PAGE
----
The walk started at sharply at 8am when we were led by the main host Sibgtullah, inside the building. The first stop was the dining hall. It was breakfast time and we could see a few people inside having their breakfast with neatly uniformed staff attending over them. The hall looked spacious with high ceilings. A delicious smell wafted over into our side inviting us in but unfortunately we had to move on. Respecting the privacy of the people inside I did not take any pics here.

Our next stop was in one of the conference rooms. Here Sibghat shared some fascinating history of the building and the room we were standing in. This room was used for receptions and any other purpose that was required back then. Nowadays, from the looks of the tables and chairs inside, it looked like it was used as some sort of an auditorium. The whole palace is now a part of the Administrative Staff College of India which conducts training for civil services. From here we walked through a corridor which had a number of portraits of people who served as the Chairmen throughout the years. Mrs. Reddy knew many of them personally. She also shared many interesting anecdotes about her own experience with the former royals and her connections with the building itself. It was fascinating to listen to her.

From here we climbed the stairs and went to the upper floor. Here we walked to a corridor which was the location of some of the most famous photographs of the Nizam’s era. There are many portraits which were taken here including one of the Nizam’s himself and one of the princess’ Durru Shehvar. The 7th Nizam had bought this palace in 1916 and from 1932 (approx.) his eldest son, Azam Jah started living here with his Ottoman wife, princess Durru Shehvar. She was the daughter of the last Ottoman Caliph Abdul Mejid. It was an indicator of the Nizam’s prestige at that time that a Ottoman King was ready to marry off his daughters into the Nizam’s household (never mind the fact that the Ottoman empire at this time had fallen and was in its dying throes).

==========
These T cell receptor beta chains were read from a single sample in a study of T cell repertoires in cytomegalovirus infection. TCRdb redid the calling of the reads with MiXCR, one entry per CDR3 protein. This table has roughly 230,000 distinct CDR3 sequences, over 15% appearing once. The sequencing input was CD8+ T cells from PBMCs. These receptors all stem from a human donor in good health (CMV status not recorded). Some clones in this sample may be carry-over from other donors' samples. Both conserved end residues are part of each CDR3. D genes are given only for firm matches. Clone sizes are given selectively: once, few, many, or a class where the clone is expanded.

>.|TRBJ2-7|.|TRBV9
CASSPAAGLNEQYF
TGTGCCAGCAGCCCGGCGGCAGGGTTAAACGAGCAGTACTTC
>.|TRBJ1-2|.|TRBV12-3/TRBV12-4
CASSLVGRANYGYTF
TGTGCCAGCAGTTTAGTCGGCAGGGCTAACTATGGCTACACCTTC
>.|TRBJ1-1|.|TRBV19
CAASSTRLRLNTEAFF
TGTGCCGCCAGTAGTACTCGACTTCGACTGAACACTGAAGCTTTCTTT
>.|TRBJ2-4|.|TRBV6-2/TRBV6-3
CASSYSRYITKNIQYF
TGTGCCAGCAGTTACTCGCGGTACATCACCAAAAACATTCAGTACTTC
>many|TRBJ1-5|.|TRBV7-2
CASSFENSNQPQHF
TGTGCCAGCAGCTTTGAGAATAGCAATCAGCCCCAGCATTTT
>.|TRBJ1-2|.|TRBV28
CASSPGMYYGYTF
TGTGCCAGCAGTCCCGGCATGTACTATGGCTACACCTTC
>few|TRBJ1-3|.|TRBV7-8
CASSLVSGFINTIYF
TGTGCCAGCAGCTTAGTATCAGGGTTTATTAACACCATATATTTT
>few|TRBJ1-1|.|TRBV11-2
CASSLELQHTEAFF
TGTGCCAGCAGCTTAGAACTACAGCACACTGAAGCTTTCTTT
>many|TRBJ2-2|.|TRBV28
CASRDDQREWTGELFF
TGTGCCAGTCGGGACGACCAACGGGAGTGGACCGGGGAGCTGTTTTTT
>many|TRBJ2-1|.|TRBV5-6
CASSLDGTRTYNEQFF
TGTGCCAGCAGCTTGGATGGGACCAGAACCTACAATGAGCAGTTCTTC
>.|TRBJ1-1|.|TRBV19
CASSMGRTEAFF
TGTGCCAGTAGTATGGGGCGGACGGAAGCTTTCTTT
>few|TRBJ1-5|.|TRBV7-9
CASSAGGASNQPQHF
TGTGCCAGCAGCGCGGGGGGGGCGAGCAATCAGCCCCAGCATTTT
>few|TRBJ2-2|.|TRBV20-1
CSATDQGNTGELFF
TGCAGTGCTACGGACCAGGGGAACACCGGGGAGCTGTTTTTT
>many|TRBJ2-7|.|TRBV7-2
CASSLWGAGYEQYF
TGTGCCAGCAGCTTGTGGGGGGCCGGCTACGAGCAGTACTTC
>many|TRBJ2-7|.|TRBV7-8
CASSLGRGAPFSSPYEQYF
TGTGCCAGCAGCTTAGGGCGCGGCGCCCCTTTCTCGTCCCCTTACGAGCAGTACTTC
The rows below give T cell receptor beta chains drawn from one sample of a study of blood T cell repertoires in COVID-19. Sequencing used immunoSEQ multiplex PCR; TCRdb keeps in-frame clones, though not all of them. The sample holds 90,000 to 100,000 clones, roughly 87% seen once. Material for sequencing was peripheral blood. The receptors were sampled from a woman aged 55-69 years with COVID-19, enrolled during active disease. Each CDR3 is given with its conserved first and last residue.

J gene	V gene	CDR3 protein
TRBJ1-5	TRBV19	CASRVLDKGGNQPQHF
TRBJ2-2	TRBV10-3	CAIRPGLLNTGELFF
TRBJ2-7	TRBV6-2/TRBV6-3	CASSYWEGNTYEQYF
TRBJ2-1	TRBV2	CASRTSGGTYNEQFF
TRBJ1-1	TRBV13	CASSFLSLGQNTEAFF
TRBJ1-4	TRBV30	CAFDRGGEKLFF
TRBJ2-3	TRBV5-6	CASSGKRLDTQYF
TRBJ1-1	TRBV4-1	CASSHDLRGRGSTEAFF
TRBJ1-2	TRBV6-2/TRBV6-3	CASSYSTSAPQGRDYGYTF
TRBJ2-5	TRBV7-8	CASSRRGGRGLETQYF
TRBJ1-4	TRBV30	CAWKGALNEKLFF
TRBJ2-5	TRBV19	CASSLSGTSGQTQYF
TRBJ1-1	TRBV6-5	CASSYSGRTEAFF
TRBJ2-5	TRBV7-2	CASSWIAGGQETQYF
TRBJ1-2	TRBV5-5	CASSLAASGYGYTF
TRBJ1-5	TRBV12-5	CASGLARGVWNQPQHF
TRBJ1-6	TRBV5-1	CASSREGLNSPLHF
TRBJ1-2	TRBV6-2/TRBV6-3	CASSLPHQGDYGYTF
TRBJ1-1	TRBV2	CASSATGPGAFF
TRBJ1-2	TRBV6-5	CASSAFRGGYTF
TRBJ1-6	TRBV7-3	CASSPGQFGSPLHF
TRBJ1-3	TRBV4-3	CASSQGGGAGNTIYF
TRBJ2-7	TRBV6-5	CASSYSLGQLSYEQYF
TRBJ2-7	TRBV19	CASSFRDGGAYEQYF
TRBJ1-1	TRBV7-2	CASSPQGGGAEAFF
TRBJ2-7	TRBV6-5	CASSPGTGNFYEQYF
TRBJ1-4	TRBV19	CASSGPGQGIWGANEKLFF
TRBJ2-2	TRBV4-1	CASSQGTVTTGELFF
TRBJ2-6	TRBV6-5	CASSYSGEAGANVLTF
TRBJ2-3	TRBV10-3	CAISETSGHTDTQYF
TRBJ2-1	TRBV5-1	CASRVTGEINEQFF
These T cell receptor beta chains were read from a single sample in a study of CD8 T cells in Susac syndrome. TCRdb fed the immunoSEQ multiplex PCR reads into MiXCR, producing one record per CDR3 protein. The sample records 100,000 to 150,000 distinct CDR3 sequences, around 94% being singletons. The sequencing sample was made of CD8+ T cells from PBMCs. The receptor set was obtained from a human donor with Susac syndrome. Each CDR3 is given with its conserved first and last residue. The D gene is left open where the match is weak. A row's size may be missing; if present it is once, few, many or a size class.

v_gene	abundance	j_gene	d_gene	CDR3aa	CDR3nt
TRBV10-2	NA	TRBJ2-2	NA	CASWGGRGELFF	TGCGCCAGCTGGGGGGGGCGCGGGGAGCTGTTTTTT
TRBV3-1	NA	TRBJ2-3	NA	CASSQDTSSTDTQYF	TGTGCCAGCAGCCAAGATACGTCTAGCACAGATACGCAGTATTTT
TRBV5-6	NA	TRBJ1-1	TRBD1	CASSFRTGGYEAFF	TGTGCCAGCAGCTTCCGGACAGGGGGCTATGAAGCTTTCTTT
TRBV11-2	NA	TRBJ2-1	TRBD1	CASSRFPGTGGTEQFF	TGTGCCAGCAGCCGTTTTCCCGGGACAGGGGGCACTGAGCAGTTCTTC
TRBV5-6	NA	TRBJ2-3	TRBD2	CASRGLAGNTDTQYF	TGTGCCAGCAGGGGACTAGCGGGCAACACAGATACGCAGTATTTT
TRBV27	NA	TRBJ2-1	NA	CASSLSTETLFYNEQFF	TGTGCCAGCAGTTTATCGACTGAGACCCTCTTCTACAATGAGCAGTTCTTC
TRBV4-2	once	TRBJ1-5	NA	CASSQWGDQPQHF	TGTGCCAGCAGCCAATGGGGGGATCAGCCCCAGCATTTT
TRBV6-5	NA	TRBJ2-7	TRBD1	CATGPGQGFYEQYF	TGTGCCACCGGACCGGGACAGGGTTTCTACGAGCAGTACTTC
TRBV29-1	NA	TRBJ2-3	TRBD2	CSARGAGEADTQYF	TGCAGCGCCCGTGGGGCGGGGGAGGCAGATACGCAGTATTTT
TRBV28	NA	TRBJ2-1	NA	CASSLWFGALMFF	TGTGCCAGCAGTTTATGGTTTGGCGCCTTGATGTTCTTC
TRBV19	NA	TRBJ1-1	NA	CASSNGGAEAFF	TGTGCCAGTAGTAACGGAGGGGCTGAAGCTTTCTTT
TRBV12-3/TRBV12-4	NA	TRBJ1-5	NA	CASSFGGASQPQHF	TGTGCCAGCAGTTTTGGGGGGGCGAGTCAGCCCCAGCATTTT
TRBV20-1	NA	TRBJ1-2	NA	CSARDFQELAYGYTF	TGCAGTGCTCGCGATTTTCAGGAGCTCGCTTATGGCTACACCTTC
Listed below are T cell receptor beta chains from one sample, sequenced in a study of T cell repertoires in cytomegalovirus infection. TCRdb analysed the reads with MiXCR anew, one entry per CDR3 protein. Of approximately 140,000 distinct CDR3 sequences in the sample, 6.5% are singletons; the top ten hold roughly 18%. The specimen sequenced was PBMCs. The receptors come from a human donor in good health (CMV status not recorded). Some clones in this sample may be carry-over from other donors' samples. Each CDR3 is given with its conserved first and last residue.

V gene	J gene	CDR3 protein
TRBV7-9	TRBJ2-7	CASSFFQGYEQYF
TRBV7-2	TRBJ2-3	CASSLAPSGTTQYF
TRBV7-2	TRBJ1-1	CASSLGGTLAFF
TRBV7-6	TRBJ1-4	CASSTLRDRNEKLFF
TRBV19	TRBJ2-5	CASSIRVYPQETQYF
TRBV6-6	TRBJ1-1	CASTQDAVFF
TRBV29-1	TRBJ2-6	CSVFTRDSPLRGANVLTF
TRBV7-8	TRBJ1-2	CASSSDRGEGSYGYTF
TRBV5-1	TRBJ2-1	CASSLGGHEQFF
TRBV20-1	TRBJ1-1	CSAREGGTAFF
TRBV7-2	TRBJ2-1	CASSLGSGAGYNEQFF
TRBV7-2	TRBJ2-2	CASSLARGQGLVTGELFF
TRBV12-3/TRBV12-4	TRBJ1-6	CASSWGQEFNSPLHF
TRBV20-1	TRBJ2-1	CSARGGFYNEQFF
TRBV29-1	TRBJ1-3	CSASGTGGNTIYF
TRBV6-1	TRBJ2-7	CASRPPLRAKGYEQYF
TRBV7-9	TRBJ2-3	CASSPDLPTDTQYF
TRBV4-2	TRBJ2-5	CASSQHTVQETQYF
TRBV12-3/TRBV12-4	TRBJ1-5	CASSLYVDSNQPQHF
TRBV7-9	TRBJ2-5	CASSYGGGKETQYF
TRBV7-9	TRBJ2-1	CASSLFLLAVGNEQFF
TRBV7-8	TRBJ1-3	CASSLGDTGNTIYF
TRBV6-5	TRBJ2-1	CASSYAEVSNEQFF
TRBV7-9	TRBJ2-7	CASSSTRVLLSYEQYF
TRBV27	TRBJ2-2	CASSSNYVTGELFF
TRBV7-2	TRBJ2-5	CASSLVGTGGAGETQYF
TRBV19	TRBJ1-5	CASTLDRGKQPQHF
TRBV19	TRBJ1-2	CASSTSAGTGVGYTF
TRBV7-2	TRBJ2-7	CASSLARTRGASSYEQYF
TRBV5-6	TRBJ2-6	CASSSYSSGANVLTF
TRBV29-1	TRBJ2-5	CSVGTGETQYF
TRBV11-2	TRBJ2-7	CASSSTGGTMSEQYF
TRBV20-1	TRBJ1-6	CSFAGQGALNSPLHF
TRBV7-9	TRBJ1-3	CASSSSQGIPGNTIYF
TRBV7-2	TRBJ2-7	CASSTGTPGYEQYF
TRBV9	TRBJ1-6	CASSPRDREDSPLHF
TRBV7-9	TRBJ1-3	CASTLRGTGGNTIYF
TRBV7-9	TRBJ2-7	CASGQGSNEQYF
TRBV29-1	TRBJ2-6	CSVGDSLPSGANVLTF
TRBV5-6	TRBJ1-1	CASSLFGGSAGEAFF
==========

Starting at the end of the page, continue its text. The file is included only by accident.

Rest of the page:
From the upper level we then walked back to the ground floor and out into the surrounding gardens. The whole grounds were a soothing oasis of green in an urban, suffocating neighborhood. We walked around the grounds looking at the various other structures with Sibghat and Mrs. Reddy now and then stopping and providing more info about the palace and of that era. I especially liked the info provided by Sibghat about Operation Polo and the razakars. One of the other things I liked about the whole talk was that both Sibghat and Mrs. Reddy kept stressing the point about how communally harmonious that era was. This is especially needed in these polarized times. The walk ended at around 9 40am and saying our thanks to Sibghat and Mrs. Reddy we were back home content that it was well spent Saturday morning.

Me and my dad.

I have a huge interest in Hyderabad and its history and have always sought info from books and walks like these. Here are some of my favorite recommendations of books

  1. The Last Nizam: The Rise and Fall of India’s Greatest Princely State by John Zubrzycki
  2. Hyderabad: A Biography by Narendra Luthor
  3. A guide to the heritage of Hyderabad: the Natural and the built by Madhu Vottery
  4. White Mughals by William Dalrymple.

Also if you are interested in knowing about some of the walks which were conducted in around 2010 here are a few:

  1. Heritage Walk 2 –
  2. Heritage Walk 3 –

And some more posts related to the heritage of Hyderabad:

  1. More posts about the heritage of Hyderabad –